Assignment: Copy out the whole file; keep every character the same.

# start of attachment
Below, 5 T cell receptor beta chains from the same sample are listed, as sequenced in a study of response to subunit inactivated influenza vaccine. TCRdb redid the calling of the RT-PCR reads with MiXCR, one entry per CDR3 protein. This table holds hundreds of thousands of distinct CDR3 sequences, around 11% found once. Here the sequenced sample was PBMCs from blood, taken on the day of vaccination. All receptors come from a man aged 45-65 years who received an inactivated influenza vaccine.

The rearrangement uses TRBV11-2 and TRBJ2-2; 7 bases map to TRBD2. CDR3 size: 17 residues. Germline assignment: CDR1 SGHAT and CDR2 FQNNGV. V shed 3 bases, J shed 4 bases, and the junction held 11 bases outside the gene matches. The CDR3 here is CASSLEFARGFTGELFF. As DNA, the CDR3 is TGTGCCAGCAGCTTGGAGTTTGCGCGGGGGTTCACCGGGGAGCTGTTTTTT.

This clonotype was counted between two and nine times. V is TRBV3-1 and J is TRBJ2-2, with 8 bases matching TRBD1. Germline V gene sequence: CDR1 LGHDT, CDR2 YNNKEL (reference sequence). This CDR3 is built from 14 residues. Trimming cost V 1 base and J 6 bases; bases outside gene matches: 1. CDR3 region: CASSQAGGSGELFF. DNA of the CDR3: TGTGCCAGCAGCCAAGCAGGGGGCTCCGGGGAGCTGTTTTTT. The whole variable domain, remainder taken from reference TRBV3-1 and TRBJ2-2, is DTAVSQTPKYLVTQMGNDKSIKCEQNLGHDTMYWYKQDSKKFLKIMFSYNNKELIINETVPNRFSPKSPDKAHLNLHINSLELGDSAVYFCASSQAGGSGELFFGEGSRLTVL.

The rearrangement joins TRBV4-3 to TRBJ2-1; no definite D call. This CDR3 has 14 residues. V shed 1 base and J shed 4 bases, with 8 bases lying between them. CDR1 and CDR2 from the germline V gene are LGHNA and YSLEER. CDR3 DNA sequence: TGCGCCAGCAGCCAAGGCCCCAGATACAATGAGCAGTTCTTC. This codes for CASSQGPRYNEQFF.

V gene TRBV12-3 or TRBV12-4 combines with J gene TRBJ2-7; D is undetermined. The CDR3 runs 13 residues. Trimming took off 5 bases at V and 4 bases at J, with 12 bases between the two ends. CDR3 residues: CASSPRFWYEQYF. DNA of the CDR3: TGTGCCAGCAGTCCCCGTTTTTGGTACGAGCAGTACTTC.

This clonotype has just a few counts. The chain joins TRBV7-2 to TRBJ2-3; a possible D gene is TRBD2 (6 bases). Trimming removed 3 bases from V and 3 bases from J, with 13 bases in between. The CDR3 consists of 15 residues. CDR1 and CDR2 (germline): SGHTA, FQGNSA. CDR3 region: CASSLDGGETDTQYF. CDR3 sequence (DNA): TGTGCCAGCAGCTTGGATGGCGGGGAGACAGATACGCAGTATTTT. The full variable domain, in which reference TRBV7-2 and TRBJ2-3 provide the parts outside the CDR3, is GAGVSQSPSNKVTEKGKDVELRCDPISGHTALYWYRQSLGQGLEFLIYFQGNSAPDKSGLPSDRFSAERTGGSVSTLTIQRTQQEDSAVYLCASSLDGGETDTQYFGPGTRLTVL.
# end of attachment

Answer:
Below, 5 T cell receptor beta chains from the same sample are listed, as sequenced in a study of response to subunit inactivated influenza vaccine. TCRdb redid the calling of the RT-PCR reads with MiXCR, one entry per CDR3 protein. This table holds hundreds of thousands of distinct CDR3 sequences, around 11% found once. Here the sequenced sample was PBMCs from blood, taken on the day of vaccination. All receptors come from a man aged 45-65 years who received an inactivated influenza vaccine.

The rearrangement uses TRBV11-2 and TRBJ2-2; 7 bases map to TRBD2. CDR3 size: 17 residues. Germline assignment: CDR1 SGHAT and CDR2 FQNNGV. V shed 3 bases, J shed 4 bases, and the junction held 11 bases outside the gene matches. The CDR3 here is CASSLEFARGFTGELFF. As DNA, the CDR3 is TGTGCCAGCAGCTTGGAGTTTGCGCGGGGGTTCACCGGGGAGCTGTTTTTT.

This clonotype was counted between two and nine times. V is TRBV3-1 and J is TRBJ2-2, with 8 bases matching TRBD1. Germline V gene sequence: CDR1 LGHDT, CDR2 YNNKEL (reference sequence). This CDR3 is built from 14 residues. Trimming cost V 1 base and J 6 bases; bases outside gene matches: 1. CDR3 region: CASSQAGGSGELFF. DNA of the CDR3: TGTGCCAGCAGCCAAGCAGGGGGCTCCGGGGAGCTGTTTTTT. The whole variable domain, remainder taken from reference TRBV3-1 and TRBJ2-2, is DTAVSQTPKYLVTQMGNDKSIKCEQNLGHDTMYWYKQDSKKFLKIMFSYNNKELIINETVPNRFSPKSPDKAHLNLHINSLELGDSAVYFCASSQAGGSGELFFGEGSRLTVL.

The rearrangement joins TRBV4-3 to TRBJ2-1; no definite D call. This CDR3 has 14 residues. V shed 1 base and J shed 4 bases, with 8 bases lying between them. CDR1 and CDR2 from the germline V gene are LGHNA and YSLEER. CDR3 DNA sequence: TGCGCCAGCAGCCAAGGCCCCAGATACAATGAGCAGTTCTTC. This codes for CASSQGPRYNEQFF.

V gene TRBV12-3 or TRBV12-4 combines with J gene TRBJ2-7; D is undetermined. The CDR3 runs 13 residues. Trimming took off 5 bases at V and 4 bases at J, with 12 bases between the two ends. CDR3 residues: CASSPRFWYEQYF. DNA of the CDR3: TGTGCCAGCAGTCCCCGTTTTTGGTACGAGCAGTACTTC.

This clonotype has just a few counts. The chain joins TRBV7-2 to TRBJ2-3; a possible D gene is TRBD2 (6 bases). Trimming removed 3 bases from V and 3 bases from J, with 13 bases in between. The CDR3 consists of 15 residues. CDR1 and CDR2 (germline): SGHTA, FQGNSA. CDR3 region: CASSLDGGETDTQYF. CDR3 sequence (DNA): TGTGCCAGCAGCTTGGATGGCGGGGAGACAGATACGCAGTATTTT. The full variable domain, in which reference TRBV7-2 and TRBJ2-3 provide the parts outside the CDR3, is GAGVSQSPSNKVTEKGKDVELRCDPISGHTALYWYRQSLGQGLEFLIYFQGNSAPDKSGLPSDRFSAERTGGSVSTLTIQRTQQEDSAVYLCASSLDGGETDTQYFGPGTRLTVL.